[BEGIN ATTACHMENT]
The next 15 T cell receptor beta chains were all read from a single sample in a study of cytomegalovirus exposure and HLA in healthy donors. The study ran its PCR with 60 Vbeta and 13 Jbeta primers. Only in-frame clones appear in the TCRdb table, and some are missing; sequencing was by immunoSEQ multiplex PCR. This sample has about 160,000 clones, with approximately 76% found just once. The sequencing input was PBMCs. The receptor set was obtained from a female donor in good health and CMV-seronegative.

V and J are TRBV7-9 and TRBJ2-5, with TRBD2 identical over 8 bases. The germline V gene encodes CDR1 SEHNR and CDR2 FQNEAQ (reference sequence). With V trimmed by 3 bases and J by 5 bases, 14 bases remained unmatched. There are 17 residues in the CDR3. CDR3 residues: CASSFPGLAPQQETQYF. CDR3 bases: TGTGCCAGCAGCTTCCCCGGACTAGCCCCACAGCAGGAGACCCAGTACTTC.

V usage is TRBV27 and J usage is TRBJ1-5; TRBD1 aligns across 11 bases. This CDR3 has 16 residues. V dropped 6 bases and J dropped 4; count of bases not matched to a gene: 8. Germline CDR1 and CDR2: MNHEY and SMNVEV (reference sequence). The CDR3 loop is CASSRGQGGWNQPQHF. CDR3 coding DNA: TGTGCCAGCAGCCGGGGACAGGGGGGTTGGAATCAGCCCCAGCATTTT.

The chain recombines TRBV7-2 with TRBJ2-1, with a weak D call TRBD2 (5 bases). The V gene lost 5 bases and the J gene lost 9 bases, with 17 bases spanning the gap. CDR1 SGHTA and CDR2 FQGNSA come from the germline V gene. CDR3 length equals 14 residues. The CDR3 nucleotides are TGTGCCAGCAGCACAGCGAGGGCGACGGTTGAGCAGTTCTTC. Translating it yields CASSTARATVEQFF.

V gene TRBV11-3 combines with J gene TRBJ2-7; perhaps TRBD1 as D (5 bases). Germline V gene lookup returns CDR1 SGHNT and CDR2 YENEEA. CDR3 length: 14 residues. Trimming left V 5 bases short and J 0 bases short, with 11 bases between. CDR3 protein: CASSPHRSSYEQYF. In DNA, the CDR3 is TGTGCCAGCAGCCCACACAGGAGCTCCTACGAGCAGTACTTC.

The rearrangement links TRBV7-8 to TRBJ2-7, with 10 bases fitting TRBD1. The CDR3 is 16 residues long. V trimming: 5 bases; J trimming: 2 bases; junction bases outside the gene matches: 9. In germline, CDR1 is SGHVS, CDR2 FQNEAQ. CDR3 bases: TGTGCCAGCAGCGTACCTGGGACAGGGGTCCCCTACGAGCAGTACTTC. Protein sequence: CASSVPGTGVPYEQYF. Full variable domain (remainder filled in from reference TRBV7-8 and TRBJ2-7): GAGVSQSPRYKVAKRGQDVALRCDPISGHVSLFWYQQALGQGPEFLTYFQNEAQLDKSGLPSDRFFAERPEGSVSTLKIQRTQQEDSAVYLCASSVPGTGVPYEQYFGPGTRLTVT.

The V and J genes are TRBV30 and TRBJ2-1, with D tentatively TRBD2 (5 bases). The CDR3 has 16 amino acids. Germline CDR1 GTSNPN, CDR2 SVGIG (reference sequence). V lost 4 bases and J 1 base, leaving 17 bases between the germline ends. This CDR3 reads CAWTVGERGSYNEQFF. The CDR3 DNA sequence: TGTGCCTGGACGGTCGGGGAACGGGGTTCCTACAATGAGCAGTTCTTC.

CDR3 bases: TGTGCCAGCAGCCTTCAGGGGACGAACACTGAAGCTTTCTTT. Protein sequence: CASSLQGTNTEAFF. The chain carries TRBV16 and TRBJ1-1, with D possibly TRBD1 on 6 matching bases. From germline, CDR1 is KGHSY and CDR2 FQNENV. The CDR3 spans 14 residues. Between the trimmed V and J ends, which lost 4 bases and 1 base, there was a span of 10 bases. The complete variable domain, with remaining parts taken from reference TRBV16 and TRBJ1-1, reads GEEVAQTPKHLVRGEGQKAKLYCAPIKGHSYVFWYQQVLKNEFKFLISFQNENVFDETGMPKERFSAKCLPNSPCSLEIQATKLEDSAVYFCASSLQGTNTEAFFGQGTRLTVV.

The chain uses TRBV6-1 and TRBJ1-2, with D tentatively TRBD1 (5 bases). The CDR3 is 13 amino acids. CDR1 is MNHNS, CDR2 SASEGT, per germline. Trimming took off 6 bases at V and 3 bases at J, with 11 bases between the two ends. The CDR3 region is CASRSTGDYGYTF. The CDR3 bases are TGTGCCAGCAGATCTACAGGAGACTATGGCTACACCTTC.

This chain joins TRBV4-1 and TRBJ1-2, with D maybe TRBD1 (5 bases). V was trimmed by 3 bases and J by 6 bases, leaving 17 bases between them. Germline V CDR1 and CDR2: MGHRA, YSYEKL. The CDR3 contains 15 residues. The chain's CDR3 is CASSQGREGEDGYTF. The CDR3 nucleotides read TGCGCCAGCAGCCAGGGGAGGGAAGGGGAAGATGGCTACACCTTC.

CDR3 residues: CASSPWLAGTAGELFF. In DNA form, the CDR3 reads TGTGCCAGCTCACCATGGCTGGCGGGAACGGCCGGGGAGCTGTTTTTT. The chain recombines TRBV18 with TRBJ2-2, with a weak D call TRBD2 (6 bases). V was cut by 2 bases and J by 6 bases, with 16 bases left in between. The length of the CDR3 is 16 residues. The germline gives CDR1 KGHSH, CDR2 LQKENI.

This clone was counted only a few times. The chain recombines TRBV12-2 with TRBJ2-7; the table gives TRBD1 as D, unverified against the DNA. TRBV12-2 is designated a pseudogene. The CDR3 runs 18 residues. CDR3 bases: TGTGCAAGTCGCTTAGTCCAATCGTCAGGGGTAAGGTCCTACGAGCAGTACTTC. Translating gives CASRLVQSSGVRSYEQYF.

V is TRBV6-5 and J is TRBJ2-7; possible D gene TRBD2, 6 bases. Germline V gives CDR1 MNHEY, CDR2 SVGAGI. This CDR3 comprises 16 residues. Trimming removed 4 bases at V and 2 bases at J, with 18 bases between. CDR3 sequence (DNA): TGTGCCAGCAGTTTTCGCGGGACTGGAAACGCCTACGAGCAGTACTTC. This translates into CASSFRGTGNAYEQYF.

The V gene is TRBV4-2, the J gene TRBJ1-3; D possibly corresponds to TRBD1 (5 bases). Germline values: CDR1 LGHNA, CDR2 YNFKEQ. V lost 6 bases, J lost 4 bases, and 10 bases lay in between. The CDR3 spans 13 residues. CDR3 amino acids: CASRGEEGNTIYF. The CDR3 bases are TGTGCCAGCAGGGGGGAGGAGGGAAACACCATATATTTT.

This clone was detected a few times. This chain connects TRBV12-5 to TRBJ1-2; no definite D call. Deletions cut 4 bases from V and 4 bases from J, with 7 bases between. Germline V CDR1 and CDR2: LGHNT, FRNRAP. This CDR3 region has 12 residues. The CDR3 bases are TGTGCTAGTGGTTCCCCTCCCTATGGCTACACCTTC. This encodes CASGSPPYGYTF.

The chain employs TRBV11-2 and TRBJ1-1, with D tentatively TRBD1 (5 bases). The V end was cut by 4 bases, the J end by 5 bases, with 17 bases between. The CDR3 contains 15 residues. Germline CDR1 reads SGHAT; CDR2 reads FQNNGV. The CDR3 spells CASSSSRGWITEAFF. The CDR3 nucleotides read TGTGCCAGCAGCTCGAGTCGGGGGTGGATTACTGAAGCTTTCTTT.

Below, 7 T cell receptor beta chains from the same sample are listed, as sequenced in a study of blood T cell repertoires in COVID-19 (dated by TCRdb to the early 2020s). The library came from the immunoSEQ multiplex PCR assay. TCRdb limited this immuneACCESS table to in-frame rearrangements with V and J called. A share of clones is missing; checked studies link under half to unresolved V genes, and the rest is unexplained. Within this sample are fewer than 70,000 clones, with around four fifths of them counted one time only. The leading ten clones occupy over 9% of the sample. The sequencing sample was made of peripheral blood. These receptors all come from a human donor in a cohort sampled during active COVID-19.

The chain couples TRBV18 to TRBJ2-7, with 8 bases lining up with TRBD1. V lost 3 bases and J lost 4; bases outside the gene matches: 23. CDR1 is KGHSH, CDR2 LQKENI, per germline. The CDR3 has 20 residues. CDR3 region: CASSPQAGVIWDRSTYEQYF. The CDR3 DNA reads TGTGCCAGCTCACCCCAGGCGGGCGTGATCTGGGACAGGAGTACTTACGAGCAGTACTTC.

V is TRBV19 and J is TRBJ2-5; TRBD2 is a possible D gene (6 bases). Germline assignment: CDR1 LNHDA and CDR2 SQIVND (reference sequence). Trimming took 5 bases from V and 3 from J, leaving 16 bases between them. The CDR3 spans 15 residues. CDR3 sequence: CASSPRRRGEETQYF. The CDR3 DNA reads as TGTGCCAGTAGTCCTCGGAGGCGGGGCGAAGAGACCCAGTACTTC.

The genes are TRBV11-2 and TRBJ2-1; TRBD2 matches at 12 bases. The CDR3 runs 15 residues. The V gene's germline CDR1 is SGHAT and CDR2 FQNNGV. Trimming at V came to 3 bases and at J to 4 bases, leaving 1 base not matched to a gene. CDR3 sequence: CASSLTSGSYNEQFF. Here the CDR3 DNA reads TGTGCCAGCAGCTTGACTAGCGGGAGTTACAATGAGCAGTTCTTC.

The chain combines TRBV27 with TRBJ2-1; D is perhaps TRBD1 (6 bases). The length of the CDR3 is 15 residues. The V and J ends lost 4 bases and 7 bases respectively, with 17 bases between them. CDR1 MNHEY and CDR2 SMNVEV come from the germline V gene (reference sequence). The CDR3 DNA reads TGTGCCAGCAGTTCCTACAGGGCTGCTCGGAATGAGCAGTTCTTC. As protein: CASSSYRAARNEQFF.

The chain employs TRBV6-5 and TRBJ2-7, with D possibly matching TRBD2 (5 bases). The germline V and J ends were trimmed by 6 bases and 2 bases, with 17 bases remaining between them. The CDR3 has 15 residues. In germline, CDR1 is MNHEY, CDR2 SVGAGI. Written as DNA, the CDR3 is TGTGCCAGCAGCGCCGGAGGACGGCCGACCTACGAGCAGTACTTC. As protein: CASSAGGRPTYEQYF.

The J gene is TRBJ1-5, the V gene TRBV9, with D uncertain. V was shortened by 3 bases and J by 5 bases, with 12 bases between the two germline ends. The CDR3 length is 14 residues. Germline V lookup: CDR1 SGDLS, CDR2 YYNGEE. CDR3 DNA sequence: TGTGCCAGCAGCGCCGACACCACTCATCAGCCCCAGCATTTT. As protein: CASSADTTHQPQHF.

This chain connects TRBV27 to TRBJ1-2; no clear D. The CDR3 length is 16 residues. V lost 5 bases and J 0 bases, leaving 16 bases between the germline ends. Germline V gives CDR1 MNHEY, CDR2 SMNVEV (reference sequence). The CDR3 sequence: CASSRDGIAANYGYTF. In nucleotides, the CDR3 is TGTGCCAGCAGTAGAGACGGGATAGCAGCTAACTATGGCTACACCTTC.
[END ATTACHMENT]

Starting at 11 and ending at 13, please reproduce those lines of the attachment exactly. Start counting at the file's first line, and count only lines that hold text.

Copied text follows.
CDR3 residues: CASSPWLAGTAGELFF. In DNA form, the CDR3 reads TGTGCCAGCTCACCATGGCTGGCGGGAACGGCCGGGGAGCTGTTTTTT. The chain recombines TRBV18 with TRBJ2-2, with a weak D call TRBD2 (6 bases). V was cut by 2 bases and J by 6 bases, with 16 bases left in between. The length of the CDR3 is 16 residues. The germline gives CDR1 KGHSH, CDR2 LQKENI.

This clone was counted only a few times. The chain recombines TRBV12-2 with TRBJ2-7; the table gives TRBD1 as D, unverified against the DNA. TRBV12-2 is designated a pseudogene. The CDR3 runs 18 residues. CDR3 bases: TGTGCAAGTCGCTTAGTCCAATCGTCAGGGGTAAGGTCCTACGAGCAGTACTTC. Translating gives CASRLVQSSGVRSYEQYF.

V is TRBV6-5 and J is TRBJ2-7; possible D gene TRBD2, 6 bases. Germline V gives CDR1 MNHEY, CDR2 SVGAGI. This CDR3 comprises 16 residues. Trimming removed 4 bases at V and 2 bases at J, with 18 bases between. CDR3 sequence (DNA): TGTGCCAGCAGTTTTCGCGGGACTGGAAACGCCTACGAGCAGTACTTC. This translates into CASSFRGTGNAYEQYF.